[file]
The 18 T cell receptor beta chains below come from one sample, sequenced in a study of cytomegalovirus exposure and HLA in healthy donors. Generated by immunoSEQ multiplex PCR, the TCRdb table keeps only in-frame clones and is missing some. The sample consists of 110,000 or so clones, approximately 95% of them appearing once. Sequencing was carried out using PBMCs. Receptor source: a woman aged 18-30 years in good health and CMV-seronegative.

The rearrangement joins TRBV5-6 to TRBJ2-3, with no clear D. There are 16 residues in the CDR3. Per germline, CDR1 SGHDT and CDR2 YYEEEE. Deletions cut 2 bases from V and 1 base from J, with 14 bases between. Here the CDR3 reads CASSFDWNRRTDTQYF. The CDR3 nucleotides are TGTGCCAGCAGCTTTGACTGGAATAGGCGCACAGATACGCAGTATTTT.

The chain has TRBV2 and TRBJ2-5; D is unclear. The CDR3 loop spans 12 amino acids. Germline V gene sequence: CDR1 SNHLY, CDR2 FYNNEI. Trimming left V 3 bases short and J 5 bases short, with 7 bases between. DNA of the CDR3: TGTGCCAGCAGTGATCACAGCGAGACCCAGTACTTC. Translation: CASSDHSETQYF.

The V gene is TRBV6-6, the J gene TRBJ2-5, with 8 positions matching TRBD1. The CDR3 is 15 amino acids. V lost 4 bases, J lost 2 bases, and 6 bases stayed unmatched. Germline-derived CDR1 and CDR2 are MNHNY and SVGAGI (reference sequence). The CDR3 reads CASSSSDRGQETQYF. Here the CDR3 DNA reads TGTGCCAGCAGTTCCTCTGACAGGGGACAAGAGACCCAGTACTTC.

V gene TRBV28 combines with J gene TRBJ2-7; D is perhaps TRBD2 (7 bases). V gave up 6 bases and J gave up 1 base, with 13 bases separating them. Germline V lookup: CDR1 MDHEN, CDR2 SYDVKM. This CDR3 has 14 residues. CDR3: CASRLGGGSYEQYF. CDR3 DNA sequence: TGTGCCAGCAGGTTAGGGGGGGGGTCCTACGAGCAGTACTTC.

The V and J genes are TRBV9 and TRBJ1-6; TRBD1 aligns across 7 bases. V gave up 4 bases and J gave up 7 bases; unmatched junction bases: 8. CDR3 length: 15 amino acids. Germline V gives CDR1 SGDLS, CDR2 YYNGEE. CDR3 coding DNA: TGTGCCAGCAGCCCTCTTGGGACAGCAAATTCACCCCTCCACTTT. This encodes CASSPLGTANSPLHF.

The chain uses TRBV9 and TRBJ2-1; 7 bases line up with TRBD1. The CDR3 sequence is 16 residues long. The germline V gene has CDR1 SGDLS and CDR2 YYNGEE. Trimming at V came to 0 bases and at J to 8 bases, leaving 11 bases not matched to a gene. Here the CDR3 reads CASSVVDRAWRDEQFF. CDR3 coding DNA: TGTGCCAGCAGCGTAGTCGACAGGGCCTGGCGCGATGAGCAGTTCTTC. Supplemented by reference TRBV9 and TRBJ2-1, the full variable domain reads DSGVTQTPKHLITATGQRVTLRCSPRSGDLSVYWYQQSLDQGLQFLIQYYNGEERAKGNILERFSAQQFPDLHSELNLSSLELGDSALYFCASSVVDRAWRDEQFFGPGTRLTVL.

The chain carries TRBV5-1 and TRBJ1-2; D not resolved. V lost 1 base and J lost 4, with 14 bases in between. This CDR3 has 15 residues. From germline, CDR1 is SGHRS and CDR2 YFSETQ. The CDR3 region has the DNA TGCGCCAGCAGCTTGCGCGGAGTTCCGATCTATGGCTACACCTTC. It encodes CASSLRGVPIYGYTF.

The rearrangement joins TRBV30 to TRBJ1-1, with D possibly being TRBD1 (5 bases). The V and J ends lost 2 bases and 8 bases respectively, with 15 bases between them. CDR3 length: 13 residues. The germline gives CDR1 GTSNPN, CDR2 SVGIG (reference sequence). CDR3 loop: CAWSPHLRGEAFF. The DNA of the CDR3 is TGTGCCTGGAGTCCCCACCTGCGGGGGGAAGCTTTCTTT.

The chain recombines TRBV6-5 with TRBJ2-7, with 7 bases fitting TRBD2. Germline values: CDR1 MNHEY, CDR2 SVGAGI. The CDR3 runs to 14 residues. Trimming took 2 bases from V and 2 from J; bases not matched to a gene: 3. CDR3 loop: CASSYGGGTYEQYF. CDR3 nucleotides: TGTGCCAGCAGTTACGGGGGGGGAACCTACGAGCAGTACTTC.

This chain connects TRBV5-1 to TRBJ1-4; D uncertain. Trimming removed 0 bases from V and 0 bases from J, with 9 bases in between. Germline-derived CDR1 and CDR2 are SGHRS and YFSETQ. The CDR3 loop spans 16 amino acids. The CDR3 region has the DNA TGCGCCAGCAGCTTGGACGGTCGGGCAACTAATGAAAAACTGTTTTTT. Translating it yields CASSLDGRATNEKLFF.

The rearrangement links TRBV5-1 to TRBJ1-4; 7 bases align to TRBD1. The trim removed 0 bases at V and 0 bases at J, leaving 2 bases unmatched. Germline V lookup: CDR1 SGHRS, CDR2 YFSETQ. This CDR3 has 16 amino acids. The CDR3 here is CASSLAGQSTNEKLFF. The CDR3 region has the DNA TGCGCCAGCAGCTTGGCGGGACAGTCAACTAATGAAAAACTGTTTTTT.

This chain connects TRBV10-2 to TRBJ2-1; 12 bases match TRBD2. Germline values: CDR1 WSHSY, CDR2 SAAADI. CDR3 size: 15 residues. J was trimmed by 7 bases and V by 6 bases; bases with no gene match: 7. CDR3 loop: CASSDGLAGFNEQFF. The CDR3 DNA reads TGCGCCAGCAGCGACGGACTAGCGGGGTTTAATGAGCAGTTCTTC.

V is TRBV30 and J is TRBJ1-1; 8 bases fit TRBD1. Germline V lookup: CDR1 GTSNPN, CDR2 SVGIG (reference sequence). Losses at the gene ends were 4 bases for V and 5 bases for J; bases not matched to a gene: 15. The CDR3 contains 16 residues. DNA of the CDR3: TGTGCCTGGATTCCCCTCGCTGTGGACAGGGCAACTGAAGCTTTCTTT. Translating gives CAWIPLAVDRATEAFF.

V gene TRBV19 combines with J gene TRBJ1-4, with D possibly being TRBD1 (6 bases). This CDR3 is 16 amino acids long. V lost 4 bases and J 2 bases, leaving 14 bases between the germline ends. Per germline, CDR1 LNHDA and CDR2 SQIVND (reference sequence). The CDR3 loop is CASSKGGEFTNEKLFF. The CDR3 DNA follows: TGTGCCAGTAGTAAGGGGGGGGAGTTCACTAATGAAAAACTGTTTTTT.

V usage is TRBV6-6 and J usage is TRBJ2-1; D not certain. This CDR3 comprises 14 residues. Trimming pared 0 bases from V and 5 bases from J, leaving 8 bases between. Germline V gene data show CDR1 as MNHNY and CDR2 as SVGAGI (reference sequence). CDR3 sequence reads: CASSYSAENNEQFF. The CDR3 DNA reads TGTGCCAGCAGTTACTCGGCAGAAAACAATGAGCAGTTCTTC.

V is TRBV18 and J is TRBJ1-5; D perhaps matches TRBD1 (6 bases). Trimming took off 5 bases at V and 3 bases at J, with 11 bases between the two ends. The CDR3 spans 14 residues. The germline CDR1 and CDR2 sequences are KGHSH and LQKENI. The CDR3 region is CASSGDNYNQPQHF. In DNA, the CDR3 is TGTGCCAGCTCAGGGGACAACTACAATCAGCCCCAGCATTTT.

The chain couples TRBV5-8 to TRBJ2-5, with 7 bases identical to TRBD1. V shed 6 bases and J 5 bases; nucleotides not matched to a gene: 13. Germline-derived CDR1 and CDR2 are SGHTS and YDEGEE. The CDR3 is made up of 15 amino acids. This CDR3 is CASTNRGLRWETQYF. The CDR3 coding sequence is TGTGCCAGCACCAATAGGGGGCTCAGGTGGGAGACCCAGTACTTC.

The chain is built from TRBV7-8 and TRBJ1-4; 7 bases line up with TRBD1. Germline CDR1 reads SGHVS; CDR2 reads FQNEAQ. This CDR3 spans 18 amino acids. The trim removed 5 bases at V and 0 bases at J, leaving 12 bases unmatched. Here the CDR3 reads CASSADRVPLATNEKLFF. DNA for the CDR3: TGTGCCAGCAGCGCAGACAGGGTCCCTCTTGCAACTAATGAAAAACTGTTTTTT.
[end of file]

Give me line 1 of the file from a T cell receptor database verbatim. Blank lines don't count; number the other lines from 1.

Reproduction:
The 18 T cell receptor beta chains below come from one sample, sequenced in a study of cytomegalovirus exposure and HLA in healthy donors. Generated by immunoSEQ multiplex PCR, the TCRdb table keeps only in-frame clones and is missing some. The sample consists of 110,000 or so clones, approximately 95% of them appearing once. Sequencing was carried out using PBMCs. Receptor source: a woman aged 18-30 years in good health and CMV-seronegative.